NEW YORK -- As soon as the Mariners shipped Mike Zunino and James Paxton out of Seattle last month, Robinson Cano knew the writing was on the wall. Despite his sizeable contract, the eight-time All-Star figured he would be taking his next at-bat in another uniform.That the uniform will say
NEW YORK -- As soon as the Mariners shipped Mike Zunino and James Paxton out of Seattle last month, Robinson Cano knew the writing was on the wall. Despite his sizeable contract, the eight-time All-Star figured he would be taking his next at-bat in another uniform.
That the uniform will say "New York" on it was a pleasant bonus.
The veteran second baseman was formally introduced by the Mets on Tuesday, joined by teammate Edwin Diaz, the All-Star closer acquired from the Mariners in a seven-player trade Monday. Although the pinstripes were a different shade of blue than the one he wore across town during the first nine years of his career, Cano was all smiles as he slipped on his new No. 24 jersey.
"It's always good to be back in New York, where everything started in my career," Cano said. "I can't really tell you how happy I am right now. I didn't want to get too excited until this happened, but when it happened, I got so excited to be back in New York. This uniform, I know the traditions and the history. I feel blessed right now."
With five years and $120 million remaining on the 10-year, $240 million deal he signed with the Mariners in December 2013, the 36-year-old is expected to be a significant contributor for the Mets in 2019 and beyond, a middle-of-the-lineup presence for a team that ranked 12th in the National League in runs scored last season.
After reaching the World Series in 2015 and earning a Wild Card berth in '16, the Mets have posted a pair of disappointing seasons, finishing in fourth place in each of the past two years. Adding Cano and Diaz is the first step for new general manager Brodie Van Wagenen.
"We did not make this move for it to be our last move," said Van Wagenen.
"Their goal is to win, so hopefully we can get the right pieces and be able to win next year," Cano said. "I play this game to win. A lot of people think I just came to this game to make the money and go home. I love this game. I play because I love it. Knowing I have a chance to come here, that they're going to build a team to win a World Series, that's all that matters to me."
Cano signed with the Yankees as an 18-year-old amateur, coming up through their system before making his big league debut in May 2005. He played nine seasons in the Bronx, making five All-Star teams and helping the Yankees win the 2009 World Series.
His roots in the area are far deeper than that. Cano attended school in the Newark, N.J., area in seventh, eighth and ninth grade, so his fondness for the tri-state metropolitan area extends beyond his time with the Yankees. He was an active member of the community during his time in New York, making frequent visits to the children's wing at Hackensack University Medical Center, where the pediatric physical and occupational therapy suite was ultimately named in his honor. Cano said he planned to make a visit there Wednesday.
• Callaway 'excited' with Cano, Diaz joining Mets
Cano was unable to help get the Mariners to the postseason during his five years in Seattle, though he expressed his fondness for the city and its fans as he put that chapter of his life behind him Tuesday.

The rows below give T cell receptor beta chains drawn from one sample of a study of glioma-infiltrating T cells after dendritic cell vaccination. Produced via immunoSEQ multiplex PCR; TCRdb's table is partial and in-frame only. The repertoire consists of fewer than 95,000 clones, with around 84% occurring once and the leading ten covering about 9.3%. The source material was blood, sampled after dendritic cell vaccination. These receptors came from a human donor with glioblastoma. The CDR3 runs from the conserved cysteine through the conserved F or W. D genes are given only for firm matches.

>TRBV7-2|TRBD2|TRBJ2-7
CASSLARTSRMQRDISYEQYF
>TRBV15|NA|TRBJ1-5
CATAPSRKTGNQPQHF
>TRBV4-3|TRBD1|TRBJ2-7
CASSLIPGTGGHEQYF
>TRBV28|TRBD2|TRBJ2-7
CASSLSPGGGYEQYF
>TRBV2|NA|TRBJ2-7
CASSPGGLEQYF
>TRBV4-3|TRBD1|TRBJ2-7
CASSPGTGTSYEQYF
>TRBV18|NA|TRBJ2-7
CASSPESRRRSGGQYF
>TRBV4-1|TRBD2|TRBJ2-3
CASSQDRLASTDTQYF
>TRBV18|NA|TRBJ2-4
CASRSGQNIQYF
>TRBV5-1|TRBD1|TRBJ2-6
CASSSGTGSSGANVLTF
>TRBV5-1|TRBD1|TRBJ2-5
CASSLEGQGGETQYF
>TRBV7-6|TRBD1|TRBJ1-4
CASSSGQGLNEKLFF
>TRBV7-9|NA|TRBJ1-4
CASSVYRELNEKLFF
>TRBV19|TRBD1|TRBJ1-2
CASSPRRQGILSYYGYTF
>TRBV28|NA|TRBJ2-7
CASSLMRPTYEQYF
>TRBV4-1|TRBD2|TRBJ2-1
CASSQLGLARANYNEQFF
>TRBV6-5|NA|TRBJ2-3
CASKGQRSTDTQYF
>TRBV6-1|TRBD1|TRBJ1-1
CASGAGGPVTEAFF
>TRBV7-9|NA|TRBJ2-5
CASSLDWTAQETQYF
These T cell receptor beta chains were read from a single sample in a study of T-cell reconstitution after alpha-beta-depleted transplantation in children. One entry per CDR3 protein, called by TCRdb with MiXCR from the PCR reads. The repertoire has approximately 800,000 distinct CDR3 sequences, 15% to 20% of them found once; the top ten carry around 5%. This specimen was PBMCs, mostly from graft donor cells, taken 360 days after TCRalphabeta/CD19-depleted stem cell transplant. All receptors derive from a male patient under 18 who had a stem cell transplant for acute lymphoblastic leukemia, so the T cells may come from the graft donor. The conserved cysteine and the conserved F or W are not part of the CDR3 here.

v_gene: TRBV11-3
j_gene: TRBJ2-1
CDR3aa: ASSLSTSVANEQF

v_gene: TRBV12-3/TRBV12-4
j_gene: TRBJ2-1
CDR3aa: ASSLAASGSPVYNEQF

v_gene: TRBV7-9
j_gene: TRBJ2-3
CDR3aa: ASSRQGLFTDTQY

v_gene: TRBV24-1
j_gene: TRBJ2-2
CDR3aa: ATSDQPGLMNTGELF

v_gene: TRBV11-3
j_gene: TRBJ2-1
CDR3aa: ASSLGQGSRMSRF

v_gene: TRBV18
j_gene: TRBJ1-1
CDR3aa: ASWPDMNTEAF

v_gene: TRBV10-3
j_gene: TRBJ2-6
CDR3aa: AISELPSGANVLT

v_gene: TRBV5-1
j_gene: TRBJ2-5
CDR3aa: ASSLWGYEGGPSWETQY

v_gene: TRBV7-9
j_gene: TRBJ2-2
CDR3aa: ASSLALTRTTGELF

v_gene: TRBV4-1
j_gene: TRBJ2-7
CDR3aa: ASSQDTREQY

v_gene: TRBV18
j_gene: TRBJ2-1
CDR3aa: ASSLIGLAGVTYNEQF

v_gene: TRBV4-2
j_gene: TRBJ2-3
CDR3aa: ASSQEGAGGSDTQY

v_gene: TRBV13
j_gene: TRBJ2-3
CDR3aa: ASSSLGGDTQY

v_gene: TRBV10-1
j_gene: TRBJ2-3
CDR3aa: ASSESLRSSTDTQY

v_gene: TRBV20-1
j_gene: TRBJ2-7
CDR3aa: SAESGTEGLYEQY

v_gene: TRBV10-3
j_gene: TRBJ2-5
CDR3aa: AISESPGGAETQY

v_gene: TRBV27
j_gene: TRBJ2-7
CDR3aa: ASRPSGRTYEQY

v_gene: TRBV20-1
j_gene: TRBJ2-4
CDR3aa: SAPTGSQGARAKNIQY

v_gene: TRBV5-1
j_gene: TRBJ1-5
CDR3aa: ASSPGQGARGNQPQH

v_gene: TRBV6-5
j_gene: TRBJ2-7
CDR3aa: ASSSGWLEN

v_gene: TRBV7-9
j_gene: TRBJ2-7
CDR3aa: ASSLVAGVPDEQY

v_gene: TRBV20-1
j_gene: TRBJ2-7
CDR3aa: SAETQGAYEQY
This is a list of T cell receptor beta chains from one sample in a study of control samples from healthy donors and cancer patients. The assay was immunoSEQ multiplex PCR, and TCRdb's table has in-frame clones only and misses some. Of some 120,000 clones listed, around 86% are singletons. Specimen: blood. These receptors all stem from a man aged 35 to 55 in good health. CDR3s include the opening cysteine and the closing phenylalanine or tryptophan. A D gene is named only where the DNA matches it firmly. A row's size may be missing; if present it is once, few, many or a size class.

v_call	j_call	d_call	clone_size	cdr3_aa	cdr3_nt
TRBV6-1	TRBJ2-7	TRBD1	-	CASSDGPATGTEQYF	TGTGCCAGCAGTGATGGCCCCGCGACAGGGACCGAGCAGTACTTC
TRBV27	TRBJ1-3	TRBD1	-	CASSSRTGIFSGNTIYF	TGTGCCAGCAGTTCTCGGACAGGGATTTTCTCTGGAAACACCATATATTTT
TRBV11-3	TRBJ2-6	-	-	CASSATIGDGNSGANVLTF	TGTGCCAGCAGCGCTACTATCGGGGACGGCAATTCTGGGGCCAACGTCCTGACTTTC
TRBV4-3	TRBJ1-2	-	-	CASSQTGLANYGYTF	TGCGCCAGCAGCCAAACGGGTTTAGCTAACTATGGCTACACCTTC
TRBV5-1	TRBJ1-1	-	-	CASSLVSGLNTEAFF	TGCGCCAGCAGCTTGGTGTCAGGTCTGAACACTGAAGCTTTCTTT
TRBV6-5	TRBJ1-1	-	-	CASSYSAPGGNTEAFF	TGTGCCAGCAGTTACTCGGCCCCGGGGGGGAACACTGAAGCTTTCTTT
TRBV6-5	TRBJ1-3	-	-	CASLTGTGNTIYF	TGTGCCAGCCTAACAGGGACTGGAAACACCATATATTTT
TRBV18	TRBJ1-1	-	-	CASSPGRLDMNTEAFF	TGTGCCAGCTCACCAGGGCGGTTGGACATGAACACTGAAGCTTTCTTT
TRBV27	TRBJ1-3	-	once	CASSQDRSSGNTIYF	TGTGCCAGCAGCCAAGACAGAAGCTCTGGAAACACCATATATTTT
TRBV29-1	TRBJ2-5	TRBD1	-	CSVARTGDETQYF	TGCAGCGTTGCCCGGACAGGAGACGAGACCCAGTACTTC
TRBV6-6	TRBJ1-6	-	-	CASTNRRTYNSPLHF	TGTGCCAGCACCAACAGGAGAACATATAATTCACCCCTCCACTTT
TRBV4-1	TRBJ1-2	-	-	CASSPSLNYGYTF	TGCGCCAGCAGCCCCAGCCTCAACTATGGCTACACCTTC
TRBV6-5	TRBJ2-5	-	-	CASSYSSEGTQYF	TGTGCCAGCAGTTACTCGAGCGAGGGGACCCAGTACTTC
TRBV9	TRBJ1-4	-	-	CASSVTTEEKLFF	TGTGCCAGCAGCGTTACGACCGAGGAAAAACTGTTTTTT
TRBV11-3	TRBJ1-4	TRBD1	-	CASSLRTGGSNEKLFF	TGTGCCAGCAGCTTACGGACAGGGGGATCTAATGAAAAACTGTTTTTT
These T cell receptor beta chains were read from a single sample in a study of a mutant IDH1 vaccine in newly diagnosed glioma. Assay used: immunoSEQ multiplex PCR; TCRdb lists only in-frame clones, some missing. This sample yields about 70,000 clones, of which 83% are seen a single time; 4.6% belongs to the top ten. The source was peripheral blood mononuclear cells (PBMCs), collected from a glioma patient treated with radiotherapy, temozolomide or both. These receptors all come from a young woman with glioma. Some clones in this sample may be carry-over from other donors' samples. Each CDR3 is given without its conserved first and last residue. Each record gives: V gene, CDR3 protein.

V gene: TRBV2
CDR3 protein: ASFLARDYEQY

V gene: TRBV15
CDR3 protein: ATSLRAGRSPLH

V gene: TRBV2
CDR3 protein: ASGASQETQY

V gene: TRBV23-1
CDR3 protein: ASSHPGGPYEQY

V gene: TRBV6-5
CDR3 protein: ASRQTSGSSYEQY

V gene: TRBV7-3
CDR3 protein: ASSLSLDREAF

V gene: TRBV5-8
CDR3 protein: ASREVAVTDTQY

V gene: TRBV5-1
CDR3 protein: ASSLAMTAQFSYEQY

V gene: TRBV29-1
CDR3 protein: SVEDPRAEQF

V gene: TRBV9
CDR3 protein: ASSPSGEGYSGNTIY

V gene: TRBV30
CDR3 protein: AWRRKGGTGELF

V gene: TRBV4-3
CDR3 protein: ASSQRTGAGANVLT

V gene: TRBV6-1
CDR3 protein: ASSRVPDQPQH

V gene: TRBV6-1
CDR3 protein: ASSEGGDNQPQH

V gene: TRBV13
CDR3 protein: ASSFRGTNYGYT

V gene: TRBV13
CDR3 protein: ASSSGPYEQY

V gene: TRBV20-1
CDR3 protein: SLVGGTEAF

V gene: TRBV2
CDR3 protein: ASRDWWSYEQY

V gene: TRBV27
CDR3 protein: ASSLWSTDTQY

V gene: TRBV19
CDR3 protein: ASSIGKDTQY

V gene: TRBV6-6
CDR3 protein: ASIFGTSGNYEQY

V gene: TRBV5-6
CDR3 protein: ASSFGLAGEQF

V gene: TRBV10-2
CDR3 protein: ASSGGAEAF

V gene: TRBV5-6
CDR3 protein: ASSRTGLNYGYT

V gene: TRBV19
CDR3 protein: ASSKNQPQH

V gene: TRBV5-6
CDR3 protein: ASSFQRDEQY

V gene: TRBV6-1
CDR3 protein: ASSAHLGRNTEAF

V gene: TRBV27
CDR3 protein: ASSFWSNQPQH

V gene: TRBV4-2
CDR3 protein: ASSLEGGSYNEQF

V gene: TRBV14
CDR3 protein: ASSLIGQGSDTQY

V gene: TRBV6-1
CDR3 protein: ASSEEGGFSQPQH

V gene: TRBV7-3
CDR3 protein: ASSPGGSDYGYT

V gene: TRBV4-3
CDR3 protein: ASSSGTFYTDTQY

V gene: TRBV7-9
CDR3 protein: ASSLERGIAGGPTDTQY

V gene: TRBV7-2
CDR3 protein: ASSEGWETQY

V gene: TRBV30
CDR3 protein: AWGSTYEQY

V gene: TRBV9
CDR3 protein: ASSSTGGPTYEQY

"I feel thankful for the Seattle organization and the city," Cano said. "The fans embraced me right away and I had a great time there."
Many players have struggled to handle the expectations that come with playing in New York, but Cano has the advantage of experience. He's seen the highs and lows New York has to offer, and after his difficult 2018 season (which included an 80-game suspension for violating the league's Joint Drug Prevention and Treatment Program), he seems invigorated by the challenge of helping the Mets regain top status in the city after the Yankees' back-to-back postseason appearances.
"Being through this in the past, not only with me, but with a lot of better players have gone through, it makes it easier now," Cano said. "I know the things I have to do in New York. It makes it easy for me to come back here.
"Fans always expect you to win -- and I love that. It motivates you as a player. I love that pressure."
Cano said he always admired the way Mets fans came out in support of their team during the Subway Series, and he took note of Citi Field's atmosphere during the team's 2015 postseason run. But the event that stood out above all others took place only two-plus months ago, showing Cano the type of bond Mets fans have with the team's players.
"The thing that impressed me the most was the last game with David Wright," Cano said. "The way all the fans showed up and showed their love to David, that's impressive."
Cano knows there's a faction of people out there that question the deal, many of whom point to his age as a drawback given the five years remaining on his contract. He understands the skepticism, but Cano seems eager to show that Van Wagenen and the Mets made the right move in bringing him home to the city in which he first made a name for himself.
"I feel like I'm 25 right now; people are free to say whatever they want, but I know how I feel," Cano said, citing players such as David Ortiz, Mariano Rivera, Derek Jeter and Alex Rodriguez as some that excelled into the latter years of their careers. "When you get to 36 and going toward 40, people say, 'He's old; he's done.' In my mind, I feel like I can go out there and compete with anyone that is younger than me.
"I don't want to say I want to prove people wrong, but I want to go out and be able to compete every day, produce and help the team win a World Series."
Mark Feinsand, an executive reporter, originally joined MLB.com as a reporter in 2001.